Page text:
The independent CPA then takes those books and cranks out the annual financial statements, certifying that they accurately reflect the co-op's financial position in all material respects, that there're adequate internal controls, etc. It's all spelled out in the cover letter.
The CPA does not examine every bill paid and every check written. If you want that then you have to hire a team of forensic accountants. That's very expensive, so would be done only if there're signs of some kind of fraud.
is nwt saying most coops don't make a report named "audit"? at least his doesn't?
Every set of co-op or condo financials I've seen (hundreds of them) includes a letter from the CPA saying they've audited the books. That letter is often titled "Independent Auditor's Report". They all say pretty much the same thing, with minor variations in language.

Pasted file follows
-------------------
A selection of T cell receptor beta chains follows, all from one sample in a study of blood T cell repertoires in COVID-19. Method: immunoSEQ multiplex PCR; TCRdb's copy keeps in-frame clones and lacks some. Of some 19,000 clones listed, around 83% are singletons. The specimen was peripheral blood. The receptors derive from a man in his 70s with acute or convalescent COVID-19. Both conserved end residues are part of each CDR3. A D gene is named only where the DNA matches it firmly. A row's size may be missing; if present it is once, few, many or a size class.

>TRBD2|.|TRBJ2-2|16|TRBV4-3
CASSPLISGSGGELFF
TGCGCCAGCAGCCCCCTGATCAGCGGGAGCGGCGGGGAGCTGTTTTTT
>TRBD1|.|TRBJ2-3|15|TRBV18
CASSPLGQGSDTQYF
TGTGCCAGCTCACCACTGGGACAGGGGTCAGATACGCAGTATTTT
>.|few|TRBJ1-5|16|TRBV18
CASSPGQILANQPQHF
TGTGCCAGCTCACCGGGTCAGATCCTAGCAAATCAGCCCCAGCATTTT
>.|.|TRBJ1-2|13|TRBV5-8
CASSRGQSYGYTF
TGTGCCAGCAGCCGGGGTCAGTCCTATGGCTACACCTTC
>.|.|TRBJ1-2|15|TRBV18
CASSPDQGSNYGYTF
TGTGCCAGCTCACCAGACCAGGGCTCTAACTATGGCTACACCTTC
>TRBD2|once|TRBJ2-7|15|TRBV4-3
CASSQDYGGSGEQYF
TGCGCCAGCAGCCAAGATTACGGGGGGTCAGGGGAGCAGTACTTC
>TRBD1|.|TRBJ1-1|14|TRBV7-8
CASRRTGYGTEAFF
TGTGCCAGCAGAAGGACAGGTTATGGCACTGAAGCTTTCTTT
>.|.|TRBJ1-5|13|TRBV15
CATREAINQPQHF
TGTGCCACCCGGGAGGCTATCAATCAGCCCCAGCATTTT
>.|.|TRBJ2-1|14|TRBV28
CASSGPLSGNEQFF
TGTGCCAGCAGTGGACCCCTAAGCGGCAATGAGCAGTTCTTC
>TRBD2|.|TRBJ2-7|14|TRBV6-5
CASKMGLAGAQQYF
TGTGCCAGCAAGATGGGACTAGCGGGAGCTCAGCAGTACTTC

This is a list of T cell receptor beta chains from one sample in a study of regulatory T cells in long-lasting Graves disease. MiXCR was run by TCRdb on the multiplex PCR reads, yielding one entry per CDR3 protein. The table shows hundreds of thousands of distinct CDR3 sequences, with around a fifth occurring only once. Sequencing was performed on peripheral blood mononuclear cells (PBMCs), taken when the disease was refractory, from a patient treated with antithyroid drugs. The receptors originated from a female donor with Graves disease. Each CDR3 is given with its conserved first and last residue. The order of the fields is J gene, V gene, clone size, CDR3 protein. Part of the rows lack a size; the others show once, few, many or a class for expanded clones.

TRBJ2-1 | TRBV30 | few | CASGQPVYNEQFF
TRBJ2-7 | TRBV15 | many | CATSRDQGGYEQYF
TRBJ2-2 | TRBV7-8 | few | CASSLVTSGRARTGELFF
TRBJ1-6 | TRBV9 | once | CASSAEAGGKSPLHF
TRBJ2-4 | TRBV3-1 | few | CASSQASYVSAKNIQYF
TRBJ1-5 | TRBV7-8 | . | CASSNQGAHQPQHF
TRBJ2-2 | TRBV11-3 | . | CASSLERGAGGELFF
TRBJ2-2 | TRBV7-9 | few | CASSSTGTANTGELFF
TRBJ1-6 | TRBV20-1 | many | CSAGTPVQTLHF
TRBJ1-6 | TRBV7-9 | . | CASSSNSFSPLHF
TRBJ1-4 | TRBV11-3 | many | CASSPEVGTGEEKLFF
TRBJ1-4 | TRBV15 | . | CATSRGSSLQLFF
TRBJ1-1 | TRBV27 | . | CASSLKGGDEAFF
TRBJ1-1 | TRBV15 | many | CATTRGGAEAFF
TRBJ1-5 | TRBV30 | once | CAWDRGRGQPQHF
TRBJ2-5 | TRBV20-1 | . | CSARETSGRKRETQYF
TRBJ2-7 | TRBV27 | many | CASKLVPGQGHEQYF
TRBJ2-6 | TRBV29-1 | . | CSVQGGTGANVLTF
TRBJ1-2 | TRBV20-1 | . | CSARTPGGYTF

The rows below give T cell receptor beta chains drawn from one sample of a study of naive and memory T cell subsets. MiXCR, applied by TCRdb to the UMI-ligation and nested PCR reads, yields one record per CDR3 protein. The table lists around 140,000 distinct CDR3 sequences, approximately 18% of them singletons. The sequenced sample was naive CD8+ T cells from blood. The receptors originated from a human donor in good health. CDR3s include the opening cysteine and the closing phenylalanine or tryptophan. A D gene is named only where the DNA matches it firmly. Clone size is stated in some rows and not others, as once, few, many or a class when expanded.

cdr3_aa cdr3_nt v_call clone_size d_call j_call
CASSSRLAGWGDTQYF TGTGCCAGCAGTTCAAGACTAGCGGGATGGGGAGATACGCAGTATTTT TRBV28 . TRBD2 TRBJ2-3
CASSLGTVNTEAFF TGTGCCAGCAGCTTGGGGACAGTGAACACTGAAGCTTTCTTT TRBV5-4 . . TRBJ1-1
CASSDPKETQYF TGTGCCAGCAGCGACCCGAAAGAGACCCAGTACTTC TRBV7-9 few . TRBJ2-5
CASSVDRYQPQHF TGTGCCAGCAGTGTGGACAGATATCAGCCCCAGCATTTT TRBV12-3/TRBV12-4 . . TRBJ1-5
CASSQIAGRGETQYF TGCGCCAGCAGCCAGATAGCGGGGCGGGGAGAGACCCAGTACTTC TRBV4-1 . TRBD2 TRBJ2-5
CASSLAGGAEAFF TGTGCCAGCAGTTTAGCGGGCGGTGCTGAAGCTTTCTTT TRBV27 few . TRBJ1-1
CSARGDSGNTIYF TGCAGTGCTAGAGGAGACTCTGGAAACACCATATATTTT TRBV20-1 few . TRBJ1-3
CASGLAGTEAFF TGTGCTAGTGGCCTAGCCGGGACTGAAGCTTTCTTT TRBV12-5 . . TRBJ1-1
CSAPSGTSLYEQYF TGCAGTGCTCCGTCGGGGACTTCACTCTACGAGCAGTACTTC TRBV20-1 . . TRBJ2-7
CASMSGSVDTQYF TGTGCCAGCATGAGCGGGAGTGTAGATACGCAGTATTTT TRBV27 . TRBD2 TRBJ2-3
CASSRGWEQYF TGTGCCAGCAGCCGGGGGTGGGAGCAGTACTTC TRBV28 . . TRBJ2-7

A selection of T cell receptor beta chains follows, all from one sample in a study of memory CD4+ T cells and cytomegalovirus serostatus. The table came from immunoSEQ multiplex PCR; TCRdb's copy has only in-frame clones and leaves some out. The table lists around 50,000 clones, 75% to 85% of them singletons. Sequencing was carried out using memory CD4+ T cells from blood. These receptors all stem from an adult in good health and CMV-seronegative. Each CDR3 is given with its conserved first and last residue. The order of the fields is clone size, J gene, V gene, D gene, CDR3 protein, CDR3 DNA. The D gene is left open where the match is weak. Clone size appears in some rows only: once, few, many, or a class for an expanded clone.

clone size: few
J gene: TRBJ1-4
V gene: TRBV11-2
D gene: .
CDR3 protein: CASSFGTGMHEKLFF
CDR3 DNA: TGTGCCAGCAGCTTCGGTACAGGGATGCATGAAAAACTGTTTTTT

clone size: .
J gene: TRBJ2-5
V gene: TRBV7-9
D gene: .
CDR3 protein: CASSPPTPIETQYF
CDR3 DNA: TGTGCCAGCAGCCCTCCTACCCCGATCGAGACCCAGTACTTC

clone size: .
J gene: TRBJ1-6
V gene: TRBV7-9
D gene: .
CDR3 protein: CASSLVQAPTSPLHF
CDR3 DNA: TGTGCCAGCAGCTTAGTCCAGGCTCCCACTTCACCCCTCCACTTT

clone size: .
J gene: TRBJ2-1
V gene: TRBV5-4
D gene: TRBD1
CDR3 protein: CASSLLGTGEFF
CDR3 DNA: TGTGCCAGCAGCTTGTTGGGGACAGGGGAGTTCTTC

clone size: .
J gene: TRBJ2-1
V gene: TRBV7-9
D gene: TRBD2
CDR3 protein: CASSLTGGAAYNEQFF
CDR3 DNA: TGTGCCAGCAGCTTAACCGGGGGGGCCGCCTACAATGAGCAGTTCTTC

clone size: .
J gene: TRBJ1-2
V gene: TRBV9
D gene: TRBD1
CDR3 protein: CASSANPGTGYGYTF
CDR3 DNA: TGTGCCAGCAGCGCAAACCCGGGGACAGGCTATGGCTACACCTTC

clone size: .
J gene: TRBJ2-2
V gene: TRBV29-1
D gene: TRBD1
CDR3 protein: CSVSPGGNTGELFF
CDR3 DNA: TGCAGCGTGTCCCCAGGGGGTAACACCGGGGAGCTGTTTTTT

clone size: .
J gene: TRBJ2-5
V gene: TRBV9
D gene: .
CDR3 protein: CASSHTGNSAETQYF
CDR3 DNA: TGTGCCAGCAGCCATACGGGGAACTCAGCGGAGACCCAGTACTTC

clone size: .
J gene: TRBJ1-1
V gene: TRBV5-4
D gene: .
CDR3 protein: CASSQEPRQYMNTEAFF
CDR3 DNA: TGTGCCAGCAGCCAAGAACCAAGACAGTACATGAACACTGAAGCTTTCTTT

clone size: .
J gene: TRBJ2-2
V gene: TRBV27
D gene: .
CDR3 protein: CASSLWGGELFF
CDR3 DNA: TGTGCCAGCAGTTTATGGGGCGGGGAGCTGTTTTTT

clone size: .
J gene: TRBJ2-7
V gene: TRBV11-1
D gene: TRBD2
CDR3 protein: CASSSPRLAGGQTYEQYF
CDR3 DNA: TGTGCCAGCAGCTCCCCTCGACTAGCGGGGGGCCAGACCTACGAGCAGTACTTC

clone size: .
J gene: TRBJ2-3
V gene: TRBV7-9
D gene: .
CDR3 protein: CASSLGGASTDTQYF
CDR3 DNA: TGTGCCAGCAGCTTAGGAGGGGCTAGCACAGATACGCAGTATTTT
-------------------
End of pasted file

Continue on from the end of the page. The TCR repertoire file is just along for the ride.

E.g., look at the financials for a typical co-op: http://350bleecker.com/sites/all/files/finance2011.pdf
That's all in accordance with the typical offering plan and other controlling documents, which'll specify under the heading "Reports to Shareholders|Owners" that the co-op/condo must provide annual financials, with the word "audited" in there somewhere.
Aside from that annual audit, board members "audit" the accounts receivable, checks written, etc., every month. That's part of the normal process of internal controls.
If that's not what you're asking about, then please clarify.
i just found out that some accountants, if they produce the same similar report without the pages titled "audit etc", they charge $3000, with the few extra audit pages, they charge $5000. wanna know how other buildings handle it.